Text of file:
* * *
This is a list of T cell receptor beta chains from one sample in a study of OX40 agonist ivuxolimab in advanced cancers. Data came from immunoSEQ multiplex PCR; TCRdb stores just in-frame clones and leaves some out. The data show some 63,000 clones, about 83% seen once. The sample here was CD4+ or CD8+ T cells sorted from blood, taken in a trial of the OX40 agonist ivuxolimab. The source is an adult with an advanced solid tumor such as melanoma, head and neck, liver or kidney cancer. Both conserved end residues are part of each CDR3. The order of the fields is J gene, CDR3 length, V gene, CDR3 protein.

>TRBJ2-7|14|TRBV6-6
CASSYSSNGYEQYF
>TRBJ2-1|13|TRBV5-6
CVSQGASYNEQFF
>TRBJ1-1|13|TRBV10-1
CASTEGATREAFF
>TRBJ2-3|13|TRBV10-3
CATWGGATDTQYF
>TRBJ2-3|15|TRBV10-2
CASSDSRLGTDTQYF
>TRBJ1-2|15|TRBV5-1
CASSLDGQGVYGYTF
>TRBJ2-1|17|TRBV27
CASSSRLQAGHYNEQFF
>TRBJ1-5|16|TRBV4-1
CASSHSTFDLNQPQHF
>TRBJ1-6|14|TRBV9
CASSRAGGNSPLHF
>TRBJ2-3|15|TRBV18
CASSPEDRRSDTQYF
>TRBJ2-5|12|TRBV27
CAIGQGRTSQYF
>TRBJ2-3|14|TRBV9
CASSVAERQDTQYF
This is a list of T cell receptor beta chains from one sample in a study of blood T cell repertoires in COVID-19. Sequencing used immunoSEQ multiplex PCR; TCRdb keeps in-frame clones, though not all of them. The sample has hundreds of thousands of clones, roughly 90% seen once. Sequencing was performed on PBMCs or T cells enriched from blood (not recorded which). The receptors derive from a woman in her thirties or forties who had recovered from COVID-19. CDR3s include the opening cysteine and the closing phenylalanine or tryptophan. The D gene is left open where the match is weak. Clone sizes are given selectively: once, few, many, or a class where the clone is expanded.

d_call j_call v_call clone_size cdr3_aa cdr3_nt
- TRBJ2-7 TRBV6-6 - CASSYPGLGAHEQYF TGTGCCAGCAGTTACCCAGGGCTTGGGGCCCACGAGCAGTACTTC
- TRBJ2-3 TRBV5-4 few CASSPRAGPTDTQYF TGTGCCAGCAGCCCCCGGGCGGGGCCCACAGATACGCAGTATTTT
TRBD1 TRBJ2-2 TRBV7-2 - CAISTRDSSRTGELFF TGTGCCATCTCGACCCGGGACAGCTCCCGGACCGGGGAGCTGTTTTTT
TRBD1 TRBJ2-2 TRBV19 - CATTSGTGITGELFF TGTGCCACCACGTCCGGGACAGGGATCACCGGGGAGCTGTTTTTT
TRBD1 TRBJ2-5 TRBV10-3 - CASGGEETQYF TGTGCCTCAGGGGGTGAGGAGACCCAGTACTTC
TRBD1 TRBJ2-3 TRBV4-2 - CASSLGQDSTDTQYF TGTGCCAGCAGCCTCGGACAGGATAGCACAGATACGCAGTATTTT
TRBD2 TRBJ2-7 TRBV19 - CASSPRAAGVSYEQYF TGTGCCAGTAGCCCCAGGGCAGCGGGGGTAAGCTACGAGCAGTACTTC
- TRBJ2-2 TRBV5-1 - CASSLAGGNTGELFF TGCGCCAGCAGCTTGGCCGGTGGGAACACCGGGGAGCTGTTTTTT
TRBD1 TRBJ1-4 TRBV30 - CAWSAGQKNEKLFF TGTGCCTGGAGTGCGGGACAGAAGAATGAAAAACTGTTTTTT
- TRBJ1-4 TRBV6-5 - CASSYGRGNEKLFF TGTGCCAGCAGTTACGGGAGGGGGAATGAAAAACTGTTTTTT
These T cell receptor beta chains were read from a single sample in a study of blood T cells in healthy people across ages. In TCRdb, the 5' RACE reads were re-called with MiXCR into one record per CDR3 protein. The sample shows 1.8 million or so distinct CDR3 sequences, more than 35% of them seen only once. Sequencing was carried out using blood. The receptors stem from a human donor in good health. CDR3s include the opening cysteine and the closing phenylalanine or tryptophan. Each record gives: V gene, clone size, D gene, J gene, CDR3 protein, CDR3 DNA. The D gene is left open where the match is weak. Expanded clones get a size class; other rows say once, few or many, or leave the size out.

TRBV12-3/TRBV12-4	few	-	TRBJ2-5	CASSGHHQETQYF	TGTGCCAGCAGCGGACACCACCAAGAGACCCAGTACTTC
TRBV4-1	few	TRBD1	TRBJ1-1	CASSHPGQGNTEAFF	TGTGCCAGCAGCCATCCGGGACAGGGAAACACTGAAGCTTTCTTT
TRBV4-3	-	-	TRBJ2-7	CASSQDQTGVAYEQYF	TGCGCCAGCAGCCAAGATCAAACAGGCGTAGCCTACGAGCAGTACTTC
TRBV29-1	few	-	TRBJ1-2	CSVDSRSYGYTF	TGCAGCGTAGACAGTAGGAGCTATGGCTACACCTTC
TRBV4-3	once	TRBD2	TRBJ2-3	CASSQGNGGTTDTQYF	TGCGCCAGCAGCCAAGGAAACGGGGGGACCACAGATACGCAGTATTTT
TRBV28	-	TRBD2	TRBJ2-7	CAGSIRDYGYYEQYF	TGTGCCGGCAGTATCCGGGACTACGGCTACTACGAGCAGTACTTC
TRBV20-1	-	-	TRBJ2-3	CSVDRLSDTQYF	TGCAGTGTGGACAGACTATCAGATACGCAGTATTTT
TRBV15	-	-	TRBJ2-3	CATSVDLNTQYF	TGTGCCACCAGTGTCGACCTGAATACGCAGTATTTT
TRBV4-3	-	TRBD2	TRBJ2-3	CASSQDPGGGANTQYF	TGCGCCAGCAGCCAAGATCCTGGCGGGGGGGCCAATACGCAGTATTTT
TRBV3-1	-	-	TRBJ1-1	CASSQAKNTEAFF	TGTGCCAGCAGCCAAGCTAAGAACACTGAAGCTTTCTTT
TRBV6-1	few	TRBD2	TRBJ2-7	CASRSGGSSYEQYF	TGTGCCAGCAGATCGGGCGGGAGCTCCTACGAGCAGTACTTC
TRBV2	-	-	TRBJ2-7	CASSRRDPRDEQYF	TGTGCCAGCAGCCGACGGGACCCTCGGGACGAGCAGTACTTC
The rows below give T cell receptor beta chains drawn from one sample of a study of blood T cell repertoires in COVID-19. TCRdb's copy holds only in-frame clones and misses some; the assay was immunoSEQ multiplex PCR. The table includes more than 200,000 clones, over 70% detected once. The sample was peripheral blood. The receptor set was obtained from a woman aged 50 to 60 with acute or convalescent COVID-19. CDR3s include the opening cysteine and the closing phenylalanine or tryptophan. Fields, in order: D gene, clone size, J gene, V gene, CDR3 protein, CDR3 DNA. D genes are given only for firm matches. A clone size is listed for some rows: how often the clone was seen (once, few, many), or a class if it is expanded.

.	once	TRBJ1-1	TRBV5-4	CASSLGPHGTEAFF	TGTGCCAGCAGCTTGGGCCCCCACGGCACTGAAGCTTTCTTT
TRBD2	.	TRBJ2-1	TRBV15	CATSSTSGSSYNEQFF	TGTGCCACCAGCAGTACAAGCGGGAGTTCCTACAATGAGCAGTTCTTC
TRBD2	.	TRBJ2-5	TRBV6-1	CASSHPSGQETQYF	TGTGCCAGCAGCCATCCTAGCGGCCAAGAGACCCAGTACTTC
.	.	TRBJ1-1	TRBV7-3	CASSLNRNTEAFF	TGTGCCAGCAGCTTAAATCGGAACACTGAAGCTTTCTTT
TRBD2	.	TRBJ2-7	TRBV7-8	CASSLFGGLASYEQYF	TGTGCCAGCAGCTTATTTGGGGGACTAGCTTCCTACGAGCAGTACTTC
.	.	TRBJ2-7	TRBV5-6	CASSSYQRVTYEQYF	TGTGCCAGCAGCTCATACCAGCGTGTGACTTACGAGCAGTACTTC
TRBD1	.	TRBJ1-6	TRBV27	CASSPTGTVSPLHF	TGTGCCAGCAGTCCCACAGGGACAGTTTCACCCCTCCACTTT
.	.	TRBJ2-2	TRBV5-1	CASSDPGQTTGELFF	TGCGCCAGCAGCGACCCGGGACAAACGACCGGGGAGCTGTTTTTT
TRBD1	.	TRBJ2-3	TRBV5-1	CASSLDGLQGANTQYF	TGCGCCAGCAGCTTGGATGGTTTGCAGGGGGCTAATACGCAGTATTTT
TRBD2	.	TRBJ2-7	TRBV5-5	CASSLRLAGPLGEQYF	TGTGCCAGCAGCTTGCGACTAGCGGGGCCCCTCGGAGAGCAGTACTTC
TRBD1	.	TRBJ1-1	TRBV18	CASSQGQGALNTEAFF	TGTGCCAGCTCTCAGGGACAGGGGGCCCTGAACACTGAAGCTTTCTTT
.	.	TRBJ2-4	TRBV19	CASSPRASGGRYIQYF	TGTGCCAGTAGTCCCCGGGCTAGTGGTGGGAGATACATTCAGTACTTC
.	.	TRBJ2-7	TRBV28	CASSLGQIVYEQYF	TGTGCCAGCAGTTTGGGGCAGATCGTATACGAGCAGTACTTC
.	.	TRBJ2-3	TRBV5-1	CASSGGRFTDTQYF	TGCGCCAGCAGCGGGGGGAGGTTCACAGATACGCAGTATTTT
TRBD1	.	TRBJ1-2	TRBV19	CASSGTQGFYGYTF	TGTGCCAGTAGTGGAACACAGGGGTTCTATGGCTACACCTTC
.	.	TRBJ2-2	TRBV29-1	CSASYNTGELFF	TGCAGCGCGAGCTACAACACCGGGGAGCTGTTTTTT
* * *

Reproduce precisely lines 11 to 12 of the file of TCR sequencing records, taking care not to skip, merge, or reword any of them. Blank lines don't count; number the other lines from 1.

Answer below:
CASSDSRLGTDTQYF
>TRBJ1-2|15|TRBV5-1